What is website accessibility testing?
Website accessibility testing uncovers non-compliance issues with your organization’s website accessibility standards. Non-compliance can prevent a user with (or without) a disability from successfully interacting with your site.
How do automated accessibility testing tools help?
Automated website accessibility testing tools have a place in your accessibility testing process. Various free and paid tools exist. Scripted accessibility testing tools run through your site’s code based on specific rules. They can reveal certain accessibility errors with great accuracy and speed. They assess your site’s compliance against a set of standards, such as the Web Content Accessibility Guidelines (WCAG) 2.1.
How reliable are automated tools?
While automated accessibility testing tools can be helpful as you conduct your initial accessibility audit, they cannot replace human judgment. They can report inaccurate results. For example, they often fail to consider things like screen readers or other assistive technologies, providing a false sense of “accessibility security.”
A complete website accessibility assessment calls for manual code reviews and functional assessments involving various conditions and assistive technologies. For example, an automated test can determine whether an alternative text or page title exists. But only a human can judge whether those titles and text attributes are accurate and descriptive.
Types of Accessibility Testing Tools
Accessibility testing tools are available as desktop software or online tools. Some provide error reporting, and others display issues as they are encountered. Some tools scan at regular intervals and report errors over time. Some check single pages, groups of pages, or entire domains, including password-protected pages. Many tools are free, but others charge for subscriptions or license fees.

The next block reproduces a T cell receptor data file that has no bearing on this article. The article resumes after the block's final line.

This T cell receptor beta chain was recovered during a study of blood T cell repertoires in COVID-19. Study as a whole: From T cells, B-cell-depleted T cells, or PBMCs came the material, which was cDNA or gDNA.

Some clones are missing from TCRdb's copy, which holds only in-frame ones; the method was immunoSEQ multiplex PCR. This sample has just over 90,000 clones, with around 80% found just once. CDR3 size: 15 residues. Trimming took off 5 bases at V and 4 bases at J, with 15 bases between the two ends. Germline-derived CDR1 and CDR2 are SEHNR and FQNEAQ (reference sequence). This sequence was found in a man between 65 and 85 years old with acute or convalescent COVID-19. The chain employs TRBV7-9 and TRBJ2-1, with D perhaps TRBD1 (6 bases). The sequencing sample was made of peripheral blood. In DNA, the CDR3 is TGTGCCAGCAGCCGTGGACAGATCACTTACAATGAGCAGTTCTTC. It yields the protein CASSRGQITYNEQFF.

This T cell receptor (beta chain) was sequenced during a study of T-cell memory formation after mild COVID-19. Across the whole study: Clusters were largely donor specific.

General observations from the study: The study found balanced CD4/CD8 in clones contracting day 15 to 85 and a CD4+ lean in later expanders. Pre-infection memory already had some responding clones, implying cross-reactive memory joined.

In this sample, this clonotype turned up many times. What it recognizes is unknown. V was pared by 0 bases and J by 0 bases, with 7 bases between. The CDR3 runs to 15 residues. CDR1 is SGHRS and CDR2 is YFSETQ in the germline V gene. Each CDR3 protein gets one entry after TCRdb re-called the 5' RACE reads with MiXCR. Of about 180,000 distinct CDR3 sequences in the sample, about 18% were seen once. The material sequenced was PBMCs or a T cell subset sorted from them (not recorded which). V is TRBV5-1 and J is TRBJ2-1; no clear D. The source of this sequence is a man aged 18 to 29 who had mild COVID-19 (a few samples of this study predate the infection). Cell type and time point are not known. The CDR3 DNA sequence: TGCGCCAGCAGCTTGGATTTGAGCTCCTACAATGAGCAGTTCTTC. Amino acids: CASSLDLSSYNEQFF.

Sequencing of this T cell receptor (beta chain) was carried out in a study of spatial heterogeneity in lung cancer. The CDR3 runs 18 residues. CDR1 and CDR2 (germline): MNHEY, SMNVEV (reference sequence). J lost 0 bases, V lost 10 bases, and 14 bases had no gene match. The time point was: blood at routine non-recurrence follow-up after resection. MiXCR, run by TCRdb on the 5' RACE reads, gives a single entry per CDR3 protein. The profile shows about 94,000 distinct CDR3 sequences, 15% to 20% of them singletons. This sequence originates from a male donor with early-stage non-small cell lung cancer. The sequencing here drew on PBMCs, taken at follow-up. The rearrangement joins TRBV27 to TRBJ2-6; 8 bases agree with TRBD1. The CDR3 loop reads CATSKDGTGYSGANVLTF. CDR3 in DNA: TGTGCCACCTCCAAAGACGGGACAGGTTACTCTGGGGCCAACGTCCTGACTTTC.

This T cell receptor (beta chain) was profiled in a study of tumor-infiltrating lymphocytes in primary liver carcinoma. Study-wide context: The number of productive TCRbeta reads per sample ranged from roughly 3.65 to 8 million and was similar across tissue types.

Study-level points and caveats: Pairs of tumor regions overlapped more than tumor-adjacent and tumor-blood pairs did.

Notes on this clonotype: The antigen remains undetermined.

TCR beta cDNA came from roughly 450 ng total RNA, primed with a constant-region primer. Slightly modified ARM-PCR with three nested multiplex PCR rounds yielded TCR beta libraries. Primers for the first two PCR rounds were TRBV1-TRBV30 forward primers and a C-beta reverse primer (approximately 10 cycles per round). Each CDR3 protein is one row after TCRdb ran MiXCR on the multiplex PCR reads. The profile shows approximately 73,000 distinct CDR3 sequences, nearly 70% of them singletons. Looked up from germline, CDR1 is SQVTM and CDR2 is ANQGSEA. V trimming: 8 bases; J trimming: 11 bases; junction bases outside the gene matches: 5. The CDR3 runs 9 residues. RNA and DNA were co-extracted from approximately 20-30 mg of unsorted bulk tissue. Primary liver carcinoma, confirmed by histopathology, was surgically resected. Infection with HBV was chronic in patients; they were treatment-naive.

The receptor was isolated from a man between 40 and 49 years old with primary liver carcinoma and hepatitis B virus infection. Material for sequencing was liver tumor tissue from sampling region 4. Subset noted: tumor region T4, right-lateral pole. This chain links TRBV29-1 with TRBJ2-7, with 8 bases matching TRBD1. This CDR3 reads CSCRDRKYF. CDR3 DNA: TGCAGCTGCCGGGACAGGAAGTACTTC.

We have our favorites among the free online tools. Those on the following list test against the W3C Web Content Accessibility Guidelines, Revised Section 508 Standards, and more.
Where to Begin
Start with the World Wide Web Consortium’s Web Accessibility Evaluation Tool List of over 120 tools. You can filter the list to better determine the type of tool you need, for example:
- Standard to audit against – WCAG 2.1, Section 508, etc.
- Languages offered
- Type of tool – browser plugin, web-based, desktop application, etc.
- Technology – does it test web pages or other types of code and media
- Assists by … - does it generate reports, show errors visually, provide remediation guidance
- Automatically checks … - does it check single pages, full sites, password protected pages, etc.
- License – is it free, open source, commercial, free trial or demo
Accessibility Tools to Review
And now, our favorite free, automated tools to check web accessibility, in no particular order:
WAVE is a web accessibility evaluation tool developed by the non-profit WebAIM. It is available online or as a browser extension for Chrome and Firefox.
Many tools can check color contrast, including browser extensions for Chrome and Firefox. When you update colors, tools such as the WebAIM Color Contrast Checker can help you find compliant color values visible to everyone, even those with color blindness.
Lighthouse is an open-source, automated tool that you can run from within the Audits tab of the Chrome browser web developer tools. It can be run on public pages or from a development environment.
Axe Developer Tools
Deque Systems created Axe Developer, another extension for Firefox and Chrome browsers. It detects accessibility errors, including errors on pages still under development.
Accessibility Checker, by CKEditor, is a tool for content management systems (such as Northwoods’ Titan CMS). It identifies accessibility errors, so you can fix them as you create web pages.
Don’t Forget downloadable media
You must also verify the accessibility of PDF documents and other downloadable media. Adobe Acrobat provides tools and training. Most documents can be exported with accessibility in mind through common word processing and graphic design tools.
A plethora of tools, many free, are available to simplify and speed up your web accessibility testing. As you start your accessibility work, use these tools to help identify common issues, such as poor color contrast and missing alt text for images. Keep in mind that accessibility is about helping people, not about checking off boxes. Have humans test your website, too, to ensure that your content and functions serve all users well.